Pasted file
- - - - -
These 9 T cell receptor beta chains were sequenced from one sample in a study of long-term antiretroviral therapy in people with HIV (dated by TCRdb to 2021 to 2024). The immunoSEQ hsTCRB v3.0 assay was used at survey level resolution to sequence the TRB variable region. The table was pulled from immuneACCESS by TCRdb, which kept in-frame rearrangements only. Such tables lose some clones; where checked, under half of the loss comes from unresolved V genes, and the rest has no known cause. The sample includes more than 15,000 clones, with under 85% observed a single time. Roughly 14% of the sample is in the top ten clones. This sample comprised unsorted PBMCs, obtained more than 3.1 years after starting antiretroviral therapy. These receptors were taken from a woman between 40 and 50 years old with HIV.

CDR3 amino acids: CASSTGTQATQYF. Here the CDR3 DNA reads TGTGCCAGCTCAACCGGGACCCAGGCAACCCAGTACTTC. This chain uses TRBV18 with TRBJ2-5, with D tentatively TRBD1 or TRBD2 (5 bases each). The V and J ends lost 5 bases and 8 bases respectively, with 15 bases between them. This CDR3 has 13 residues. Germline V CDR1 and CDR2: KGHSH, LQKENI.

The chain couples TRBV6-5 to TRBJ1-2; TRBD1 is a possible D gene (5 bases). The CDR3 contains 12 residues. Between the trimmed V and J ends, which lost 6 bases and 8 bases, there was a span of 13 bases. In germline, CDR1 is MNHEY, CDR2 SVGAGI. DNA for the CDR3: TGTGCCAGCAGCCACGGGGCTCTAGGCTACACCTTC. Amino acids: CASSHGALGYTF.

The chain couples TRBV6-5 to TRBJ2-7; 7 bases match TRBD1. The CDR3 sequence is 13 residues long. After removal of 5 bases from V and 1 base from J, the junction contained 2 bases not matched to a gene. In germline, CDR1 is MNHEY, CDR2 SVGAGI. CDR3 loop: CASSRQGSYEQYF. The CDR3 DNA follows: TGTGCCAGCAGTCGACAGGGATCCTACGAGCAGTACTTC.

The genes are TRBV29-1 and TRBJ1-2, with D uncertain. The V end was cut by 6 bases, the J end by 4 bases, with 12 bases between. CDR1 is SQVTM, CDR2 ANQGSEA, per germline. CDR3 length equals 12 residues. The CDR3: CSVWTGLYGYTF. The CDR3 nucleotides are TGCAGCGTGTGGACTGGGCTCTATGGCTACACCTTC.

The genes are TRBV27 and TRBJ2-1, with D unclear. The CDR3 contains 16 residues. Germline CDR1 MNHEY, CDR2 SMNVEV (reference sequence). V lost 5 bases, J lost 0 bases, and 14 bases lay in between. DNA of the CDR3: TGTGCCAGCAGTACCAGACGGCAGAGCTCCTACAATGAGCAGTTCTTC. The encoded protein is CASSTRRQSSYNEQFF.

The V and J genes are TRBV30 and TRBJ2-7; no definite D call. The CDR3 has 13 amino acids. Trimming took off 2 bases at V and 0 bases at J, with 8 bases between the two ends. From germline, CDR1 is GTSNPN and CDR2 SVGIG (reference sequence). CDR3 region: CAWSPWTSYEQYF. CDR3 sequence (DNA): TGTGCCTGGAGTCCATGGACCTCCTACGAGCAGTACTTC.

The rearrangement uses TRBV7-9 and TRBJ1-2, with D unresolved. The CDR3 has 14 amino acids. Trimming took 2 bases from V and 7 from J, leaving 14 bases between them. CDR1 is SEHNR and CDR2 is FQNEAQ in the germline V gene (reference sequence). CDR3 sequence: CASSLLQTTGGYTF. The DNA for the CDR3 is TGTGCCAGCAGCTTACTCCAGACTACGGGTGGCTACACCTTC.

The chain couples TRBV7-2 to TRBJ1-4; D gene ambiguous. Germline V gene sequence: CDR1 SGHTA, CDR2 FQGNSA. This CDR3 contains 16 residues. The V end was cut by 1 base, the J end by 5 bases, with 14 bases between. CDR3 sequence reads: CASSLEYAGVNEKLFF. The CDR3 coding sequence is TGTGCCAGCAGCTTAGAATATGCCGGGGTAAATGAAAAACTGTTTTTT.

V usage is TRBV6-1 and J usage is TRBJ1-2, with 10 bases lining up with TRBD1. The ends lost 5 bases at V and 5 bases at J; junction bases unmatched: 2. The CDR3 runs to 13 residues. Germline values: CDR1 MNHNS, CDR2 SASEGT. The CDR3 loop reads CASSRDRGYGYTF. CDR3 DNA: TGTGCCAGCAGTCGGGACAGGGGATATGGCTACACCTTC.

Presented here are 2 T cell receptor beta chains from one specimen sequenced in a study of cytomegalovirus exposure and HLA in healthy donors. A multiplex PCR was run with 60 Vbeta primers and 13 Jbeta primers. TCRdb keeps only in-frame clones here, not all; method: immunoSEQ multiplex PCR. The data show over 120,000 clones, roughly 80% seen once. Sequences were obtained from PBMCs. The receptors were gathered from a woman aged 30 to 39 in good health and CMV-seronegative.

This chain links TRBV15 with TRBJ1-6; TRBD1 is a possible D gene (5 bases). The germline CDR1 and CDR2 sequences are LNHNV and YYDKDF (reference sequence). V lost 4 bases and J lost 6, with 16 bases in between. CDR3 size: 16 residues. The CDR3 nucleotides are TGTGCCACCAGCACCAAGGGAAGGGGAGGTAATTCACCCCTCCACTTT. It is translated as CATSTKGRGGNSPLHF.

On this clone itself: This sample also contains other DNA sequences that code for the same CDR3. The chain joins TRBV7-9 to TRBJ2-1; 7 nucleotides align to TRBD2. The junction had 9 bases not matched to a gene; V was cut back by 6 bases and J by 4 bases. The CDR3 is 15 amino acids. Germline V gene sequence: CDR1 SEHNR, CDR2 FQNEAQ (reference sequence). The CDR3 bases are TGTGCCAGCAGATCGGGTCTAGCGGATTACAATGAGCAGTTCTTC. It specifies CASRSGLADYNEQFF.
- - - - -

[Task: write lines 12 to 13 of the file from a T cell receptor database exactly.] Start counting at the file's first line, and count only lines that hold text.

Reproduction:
This chain links TRBV15 with TRBJ1-6; TRBD1 is a possible D gene (5 bases). The germline CDR1 and CDR2 sequences are LNHNV and YYDKDF (reference sequence). V lost 4 bases and J lost 6, with 16 bases in between. CDR3 size: 16 residues. The CDR3 nucleotides are TGTGCCACCAGCACCAAGGGAAGGGGAGGTAATTCACCCCTCCACTTT. It is translated as CATSTKGRGGNSPLHF.

On this clone itself: This sample also contains other DNA sequences that code for the same CDR3. The chain joins TRBV7-9 to TRBJ2-1; 7 nucleotides align to TRBD2. The junction had 9 bases not matched to a gene; V was cut back by 6 bases and J by 4 bases. The CDR3 is 15 amino acids. Germline V gene sequence: CDR1 SEHNR, CDR2 FQNEAQ (reference sequence). The CDR3 bases are TGTGCCAGCAGATCGGGTCTAGCGGATTACAATGAGCAGTTCTTC. It specifies CASRSGLADYNEQFF.